Impressive Women’s Soccer season falls short in NCS second round; Men’s in the first round

Maria Carrillo Women’s Soccer team playing a home game ( Photo: Maria Carrillo Senior Cassady Carpenter)

by Tessa Tappe, staff writer

Maria Carrillo High School’s women’s and men’s varsity soccer teams both made it to the North Coast Section playoffs this year. Despite challenges such as injuries and COVID-19, the women’s team went to the NCS playoff semi-finals, while the men’s got second in their league in the regular season. 

The women’s team, even after an eight-game winning streak, finished second in league standings behind Windsor High School. MCHS senior Maddie Gmitter said, “We started off the season a little shaky, but we pulled it together and beat every team the second half of the season.” Women’s soccer coach Michael Cox said, “The team came together in those big moments. That’s the reason why we were able to go into that eight-game winning streak.” Plays by athletes such as Gmitter and senior Maxine Baker worked to make their success possible. “Gmitter made an incredible cross with no time on the clock and Maxine put it in the back of the net, which was incredible,” said Cox, about a crucial game against Granada High School. Senior Cassady Carpenter had an “absolutely amazing” play allowing them to get past James Logan High School in the playoffs. “She had three goals in one game with a last second buzzer-beater,” said Cox.

“We started off the season a little shaky, but we pulled it together and beat every team the second half of the season.”

Maddie Gmitter

For Carpenter, the highlight of the season was spending time with her teammates. “Between practices, traveling and pregame rituals I was able to bond with my team more than any other year before, and I truly consider them all my best friends,” Carpenter said.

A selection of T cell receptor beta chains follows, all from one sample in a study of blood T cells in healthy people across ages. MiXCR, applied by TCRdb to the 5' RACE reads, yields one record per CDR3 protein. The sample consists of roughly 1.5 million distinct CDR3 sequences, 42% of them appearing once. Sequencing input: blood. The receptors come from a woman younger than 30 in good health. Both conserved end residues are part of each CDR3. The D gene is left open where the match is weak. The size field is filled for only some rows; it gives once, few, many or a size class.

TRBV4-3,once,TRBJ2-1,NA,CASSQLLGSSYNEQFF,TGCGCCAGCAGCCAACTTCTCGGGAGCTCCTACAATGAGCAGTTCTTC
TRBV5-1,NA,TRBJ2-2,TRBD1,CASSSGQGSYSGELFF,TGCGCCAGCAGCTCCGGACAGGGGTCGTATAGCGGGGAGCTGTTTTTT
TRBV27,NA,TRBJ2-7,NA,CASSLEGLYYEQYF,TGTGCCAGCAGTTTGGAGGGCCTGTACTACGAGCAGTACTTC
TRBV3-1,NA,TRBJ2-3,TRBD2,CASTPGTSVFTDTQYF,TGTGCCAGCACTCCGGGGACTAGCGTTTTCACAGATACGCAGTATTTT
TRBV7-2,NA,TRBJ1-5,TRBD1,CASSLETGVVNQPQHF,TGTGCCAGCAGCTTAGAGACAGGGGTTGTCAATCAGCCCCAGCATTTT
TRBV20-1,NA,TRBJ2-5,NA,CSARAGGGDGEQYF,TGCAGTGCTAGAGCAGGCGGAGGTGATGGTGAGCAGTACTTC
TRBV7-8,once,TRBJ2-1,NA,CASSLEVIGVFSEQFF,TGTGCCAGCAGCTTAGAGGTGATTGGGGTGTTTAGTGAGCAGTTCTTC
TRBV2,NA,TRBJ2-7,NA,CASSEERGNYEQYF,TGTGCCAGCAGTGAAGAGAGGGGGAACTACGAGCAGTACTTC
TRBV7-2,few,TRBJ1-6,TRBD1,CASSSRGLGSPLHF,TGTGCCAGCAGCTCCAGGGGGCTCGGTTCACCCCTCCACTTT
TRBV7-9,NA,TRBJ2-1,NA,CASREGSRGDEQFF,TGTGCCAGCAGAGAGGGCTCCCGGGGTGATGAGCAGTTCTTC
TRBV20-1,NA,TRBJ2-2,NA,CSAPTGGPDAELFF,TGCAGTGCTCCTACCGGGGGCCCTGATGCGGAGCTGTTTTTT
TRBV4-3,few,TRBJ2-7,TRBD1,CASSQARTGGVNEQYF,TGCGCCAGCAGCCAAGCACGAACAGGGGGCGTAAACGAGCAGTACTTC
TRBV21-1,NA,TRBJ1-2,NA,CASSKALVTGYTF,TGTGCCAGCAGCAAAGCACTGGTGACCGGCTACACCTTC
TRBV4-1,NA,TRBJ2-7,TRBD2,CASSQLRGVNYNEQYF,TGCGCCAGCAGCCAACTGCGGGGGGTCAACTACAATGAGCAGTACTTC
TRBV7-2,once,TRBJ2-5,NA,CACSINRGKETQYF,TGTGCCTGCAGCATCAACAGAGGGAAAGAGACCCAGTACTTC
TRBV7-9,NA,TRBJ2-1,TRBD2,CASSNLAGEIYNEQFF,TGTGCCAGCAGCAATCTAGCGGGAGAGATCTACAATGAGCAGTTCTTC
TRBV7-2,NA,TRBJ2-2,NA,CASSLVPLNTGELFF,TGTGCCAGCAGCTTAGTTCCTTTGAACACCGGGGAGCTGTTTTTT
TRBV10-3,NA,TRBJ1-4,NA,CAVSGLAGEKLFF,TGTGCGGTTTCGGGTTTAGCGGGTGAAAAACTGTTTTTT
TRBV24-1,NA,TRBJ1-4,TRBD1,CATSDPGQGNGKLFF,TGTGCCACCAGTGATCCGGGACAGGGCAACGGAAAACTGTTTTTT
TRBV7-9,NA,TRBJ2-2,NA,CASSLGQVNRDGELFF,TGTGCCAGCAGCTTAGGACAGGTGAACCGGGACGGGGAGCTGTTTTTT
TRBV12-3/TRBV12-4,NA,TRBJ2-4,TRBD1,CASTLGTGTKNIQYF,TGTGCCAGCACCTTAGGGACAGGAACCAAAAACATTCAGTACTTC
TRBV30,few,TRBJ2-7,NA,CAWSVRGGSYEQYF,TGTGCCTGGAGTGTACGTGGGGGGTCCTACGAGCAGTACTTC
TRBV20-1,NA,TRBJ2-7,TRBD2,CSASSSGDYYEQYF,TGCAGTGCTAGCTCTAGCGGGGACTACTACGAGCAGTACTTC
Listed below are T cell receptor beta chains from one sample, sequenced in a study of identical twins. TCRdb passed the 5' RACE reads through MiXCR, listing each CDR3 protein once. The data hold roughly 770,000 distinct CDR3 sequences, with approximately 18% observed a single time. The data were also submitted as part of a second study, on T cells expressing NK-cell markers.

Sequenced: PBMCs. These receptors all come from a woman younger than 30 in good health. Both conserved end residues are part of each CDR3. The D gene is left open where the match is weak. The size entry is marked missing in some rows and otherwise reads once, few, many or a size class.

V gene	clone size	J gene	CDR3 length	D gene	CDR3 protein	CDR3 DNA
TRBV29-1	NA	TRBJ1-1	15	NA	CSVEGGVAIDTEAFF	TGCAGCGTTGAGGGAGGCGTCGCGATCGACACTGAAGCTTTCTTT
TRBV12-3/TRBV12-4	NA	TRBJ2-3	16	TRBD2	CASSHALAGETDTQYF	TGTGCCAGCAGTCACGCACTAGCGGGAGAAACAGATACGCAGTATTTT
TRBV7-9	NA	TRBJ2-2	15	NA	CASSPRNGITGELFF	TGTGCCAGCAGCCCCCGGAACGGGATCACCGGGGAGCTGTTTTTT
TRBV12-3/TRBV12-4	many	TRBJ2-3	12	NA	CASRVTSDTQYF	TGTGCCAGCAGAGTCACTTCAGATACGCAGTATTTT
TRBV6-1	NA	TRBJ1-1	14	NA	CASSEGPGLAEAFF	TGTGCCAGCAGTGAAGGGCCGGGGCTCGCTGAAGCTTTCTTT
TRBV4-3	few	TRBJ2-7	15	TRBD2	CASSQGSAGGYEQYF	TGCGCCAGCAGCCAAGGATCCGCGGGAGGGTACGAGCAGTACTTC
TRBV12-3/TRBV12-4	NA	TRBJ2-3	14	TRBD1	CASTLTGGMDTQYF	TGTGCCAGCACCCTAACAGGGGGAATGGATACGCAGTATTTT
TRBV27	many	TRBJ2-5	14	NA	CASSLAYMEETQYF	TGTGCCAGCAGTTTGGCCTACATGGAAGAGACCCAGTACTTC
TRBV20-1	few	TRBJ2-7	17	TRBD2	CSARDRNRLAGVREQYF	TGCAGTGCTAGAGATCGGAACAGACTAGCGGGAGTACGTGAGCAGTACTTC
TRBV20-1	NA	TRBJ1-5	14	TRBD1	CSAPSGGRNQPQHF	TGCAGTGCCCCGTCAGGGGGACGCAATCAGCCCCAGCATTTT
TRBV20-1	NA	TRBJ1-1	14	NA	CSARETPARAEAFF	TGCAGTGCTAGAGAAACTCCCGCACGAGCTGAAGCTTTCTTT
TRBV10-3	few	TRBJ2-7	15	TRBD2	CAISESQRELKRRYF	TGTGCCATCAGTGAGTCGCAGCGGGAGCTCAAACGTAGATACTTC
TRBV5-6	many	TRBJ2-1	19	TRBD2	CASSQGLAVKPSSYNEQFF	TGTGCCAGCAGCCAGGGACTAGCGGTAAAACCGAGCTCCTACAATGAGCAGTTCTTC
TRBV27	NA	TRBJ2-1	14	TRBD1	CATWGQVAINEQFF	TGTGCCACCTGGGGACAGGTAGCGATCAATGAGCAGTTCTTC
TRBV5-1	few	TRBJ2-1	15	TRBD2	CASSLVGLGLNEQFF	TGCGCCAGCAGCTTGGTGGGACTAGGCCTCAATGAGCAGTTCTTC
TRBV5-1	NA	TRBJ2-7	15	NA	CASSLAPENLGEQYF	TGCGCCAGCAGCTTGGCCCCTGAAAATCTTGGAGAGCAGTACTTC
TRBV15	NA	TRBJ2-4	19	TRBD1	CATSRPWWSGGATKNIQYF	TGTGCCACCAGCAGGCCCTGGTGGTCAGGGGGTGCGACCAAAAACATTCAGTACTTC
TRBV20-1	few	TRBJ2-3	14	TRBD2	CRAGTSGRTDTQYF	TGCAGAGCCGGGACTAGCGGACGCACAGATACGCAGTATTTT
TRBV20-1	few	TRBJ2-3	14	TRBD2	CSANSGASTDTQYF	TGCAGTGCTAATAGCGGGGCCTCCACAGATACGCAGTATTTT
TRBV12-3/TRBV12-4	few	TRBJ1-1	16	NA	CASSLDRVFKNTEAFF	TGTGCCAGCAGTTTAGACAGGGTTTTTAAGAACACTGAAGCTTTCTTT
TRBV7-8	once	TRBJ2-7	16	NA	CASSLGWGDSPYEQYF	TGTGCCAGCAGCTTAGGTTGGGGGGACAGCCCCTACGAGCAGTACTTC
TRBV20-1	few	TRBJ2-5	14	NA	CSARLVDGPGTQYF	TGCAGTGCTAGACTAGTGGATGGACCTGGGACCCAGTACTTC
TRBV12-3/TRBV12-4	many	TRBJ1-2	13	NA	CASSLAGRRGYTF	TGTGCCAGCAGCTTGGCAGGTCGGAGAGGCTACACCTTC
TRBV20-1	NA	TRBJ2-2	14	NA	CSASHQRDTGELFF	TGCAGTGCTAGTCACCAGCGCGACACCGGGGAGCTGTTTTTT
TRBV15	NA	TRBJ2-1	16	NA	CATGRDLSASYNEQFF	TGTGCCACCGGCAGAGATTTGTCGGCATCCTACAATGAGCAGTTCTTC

Sophomore and starting varsity goalkeeper Brynn Korpela, got Defensive Player of the Year for the league. “I think that it’s a pretty cool title to be given, but it in no way can only be my success. I had the best defensive line in the league in front of me the whole season which helped so much,” said Korpela. An example of one of their more successful games that involved their defensive line was their game against Windsor. Korpela added, “The title itself is just a bit of a confidence boost and a validation from the countless hours of time I put in is paying off and to just keep doing what I’m doing.” 

Along with those highlights came challenges. At the beginning of the season, the Pumas lost a game against Sonoma Valley High School. Baker said, “We ended up losing to them 0-1, it was very disappointing because we knew we should have beat them,” adding, “We had a ton more shots on goal we just couldn’t place one in, they [SVHS] just worked off of one of the few opportunities they had and finished.”

 The women’s team overcame this challenge, coming back by successfully beating other tough teams. This included beating Saint Francis High School, a team ranked number 26 in the country. “They weren’t expecting to lose that game,” explained Cox. Another tough opponent was Windsor High School, who was undefeated last season but fell to MCHS in this match. The Pumas scored early to secure the 1-0 victory against the team that would later outpace them for the season overall.

The men’s team’s success came during their first time competing in the Oak Division, a more competitive league, where they finished second behind Montgomery High School. “We needed to go 2-1 in order to get a home playoff game to make sure we had second in league. So finishing 2-1, defeating Piner [High School], defeating Windsor [High School], were key games,” said coach Trevor Brady. To achieve this goal, players put maximum effort into their plays. Brady said, “Carson Saunders had a great shot against Rancho Cotate High School, giving us a tie.”

Challenges were faced for both teams, such as losing players throughout the season. “At one point we were hit pretty hard with COVID; 80 to 90% of our players were all either sick or in quarantine,” Brady said, adding, “We also had a number of key injuries.” These challenges led to last-minute shifting into a new formation of players on the field. “We figured it out, fortunately. We have a large senior group. They stepped up when asked and gave everything that was asked of them and more,” said Brady.

The effort put in by athletes and the coaching staff led to the women’s team making it to the semi-finals and the men’s team getting to league. Even though the women were eliminated in penalty kicks and the men in the second round of the playoffs, they still overcame many challenges to achieve success.

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